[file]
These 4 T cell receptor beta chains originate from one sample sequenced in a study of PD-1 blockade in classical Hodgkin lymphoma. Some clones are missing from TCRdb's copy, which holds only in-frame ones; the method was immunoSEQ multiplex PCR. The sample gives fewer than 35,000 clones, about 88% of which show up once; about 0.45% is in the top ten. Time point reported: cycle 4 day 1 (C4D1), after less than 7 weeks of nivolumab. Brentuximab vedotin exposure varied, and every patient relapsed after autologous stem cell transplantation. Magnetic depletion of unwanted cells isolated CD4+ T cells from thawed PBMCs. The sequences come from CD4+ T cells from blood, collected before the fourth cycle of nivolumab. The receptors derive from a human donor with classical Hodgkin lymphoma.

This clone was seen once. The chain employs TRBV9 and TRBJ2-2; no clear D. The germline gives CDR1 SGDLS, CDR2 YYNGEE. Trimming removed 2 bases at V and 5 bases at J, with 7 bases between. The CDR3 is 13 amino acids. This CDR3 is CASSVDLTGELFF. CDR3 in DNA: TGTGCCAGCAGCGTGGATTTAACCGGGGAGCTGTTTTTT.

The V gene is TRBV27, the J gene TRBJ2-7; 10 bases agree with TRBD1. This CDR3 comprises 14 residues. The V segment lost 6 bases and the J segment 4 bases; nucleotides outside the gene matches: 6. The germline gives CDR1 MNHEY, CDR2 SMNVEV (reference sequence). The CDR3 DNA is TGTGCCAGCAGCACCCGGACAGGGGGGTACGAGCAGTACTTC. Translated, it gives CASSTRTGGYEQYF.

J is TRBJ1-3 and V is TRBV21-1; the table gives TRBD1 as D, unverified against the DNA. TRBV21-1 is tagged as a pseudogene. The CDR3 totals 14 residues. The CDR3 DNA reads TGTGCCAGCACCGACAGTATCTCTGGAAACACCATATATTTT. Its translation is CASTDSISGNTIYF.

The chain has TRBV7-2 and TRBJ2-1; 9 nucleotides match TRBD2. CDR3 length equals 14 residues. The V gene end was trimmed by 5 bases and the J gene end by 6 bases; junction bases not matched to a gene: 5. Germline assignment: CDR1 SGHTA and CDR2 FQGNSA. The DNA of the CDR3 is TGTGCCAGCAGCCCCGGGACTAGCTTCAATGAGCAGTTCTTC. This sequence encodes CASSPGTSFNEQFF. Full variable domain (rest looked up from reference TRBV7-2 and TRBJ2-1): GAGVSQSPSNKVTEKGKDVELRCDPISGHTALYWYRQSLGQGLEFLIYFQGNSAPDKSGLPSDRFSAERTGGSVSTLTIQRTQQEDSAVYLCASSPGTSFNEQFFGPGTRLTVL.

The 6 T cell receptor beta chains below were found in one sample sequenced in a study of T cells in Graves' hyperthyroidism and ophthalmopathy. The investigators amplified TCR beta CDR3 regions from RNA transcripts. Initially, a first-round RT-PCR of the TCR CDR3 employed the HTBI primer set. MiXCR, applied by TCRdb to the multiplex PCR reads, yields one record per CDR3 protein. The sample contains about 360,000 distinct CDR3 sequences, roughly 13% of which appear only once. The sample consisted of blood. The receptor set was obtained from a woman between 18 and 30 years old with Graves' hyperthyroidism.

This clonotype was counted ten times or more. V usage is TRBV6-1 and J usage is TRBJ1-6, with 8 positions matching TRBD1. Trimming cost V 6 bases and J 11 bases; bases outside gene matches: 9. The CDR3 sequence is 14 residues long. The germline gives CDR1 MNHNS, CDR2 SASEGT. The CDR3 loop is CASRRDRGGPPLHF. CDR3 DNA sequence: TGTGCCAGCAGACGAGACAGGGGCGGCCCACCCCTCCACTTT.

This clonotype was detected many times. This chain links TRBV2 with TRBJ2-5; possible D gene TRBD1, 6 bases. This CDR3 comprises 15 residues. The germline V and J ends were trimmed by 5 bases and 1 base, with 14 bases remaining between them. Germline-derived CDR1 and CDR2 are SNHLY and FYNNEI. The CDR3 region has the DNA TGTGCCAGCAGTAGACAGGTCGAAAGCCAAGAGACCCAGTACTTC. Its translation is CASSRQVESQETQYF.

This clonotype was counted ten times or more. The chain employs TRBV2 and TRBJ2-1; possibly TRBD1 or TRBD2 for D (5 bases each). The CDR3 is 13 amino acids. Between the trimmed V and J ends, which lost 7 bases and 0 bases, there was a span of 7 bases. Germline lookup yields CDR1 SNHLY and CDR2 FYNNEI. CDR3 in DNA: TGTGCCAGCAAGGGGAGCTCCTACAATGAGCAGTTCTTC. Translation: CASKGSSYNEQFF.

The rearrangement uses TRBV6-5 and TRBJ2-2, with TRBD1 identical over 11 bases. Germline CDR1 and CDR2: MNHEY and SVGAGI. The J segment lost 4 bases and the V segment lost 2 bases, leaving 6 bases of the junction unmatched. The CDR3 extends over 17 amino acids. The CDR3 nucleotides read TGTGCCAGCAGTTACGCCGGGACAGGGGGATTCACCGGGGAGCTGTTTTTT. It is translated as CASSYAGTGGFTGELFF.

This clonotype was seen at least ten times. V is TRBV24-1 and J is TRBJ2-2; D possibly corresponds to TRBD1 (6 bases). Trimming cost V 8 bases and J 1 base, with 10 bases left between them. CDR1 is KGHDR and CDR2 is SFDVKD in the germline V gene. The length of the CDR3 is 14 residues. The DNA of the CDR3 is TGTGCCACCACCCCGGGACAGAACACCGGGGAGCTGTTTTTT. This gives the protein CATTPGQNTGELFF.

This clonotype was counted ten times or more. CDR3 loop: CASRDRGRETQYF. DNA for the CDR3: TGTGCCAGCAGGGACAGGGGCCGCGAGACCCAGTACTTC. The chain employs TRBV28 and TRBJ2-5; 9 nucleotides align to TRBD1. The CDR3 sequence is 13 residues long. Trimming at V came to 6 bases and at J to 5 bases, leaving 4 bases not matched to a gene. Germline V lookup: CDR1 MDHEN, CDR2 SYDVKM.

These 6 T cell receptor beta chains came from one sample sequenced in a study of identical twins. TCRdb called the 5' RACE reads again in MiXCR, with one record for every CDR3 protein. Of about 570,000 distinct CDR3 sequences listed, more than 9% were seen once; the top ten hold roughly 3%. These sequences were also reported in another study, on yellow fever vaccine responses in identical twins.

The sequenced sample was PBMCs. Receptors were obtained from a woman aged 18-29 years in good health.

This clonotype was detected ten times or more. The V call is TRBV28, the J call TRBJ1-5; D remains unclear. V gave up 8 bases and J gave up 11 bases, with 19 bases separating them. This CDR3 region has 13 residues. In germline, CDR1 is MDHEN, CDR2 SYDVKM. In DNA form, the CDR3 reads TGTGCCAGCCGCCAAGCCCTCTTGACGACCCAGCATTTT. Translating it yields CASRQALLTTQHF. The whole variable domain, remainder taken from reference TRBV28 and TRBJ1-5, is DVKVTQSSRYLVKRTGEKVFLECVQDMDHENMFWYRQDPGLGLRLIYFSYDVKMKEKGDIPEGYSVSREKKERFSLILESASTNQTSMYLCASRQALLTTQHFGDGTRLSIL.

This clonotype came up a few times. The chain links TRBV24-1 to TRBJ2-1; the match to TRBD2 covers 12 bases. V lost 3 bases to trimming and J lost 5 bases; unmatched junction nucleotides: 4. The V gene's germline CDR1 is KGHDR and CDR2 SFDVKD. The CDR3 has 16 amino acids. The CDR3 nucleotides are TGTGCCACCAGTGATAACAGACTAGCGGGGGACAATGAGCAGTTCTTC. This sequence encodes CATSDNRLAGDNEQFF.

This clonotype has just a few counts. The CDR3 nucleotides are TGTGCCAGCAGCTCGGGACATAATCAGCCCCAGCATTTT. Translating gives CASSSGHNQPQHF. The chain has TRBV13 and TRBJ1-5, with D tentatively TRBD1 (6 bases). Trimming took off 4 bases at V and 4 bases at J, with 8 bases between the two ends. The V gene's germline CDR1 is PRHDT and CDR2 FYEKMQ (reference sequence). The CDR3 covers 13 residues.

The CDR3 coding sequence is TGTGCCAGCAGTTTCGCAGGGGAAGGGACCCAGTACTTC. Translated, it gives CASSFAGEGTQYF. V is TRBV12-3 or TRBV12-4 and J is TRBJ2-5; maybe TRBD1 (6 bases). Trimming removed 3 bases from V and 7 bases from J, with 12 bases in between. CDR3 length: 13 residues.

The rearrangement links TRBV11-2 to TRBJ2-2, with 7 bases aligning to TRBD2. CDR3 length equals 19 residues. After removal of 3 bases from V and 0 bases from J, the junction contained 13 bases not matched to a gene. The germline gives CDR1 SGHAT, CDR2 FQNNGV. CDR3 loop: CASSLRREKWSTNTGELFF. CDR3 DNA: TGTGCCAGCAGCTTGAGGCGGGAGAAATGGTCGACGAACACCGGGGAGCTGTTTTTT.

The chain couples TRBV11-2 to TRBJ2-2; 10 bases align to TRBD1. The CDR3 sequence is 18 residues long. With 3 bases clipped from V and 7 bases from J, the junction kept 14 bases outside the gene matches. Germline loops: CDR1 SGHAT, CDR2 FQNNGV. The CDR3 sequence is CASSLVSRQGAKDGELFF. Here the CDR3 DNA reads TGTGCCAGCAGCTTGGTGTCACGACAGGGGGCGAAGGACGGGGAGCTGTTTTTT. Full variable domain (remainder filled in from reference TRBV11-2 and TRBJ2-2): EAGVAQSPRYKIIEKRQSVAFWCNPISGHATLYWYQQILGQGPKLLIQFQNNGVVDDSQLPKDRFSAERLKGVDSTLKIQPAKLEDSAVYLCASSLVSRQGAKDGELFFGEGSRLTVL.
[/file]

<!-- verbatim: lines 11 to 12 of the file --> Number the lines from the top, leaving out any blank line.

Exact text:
This clonotype was seen at least ten times. V is TRBV24-1 and J is TRBJ2-2; D possibly corresponds to TRBD1 (6 bases). Trimming cost V 8 bases and J 1 base, with 10 bases left between them. CDR1 is KGHDR and CDR2 is SFDVKD in the germline V gene. The length of the CDR3 is 14 residues. The DNA of the CDR3 is TGTGCCACCACCCCGGGACAGAACACCGGGGAGCTGTTTTTT. This gives the protein CATTPGQNTGELFF.

This clonotype was counted ten times or more. CDR3 loop: CASRDRGRETQYF. DNA for the CDR3: TGTGCCAGCAGGGACAGGGGCCGCGAGACCCAGTACTTC. The chain employs TRBV28 and TRBJ2-5; 9 nucleotides align to TRBD1. The CDR3 sequence is 13 residues long. Trimming at V came to 6 bases and at J to 5 bases, leaving 4 bases not matched to a gene. Germline V lookup: CDR1 MDHEN, CDR2 SYDVKM.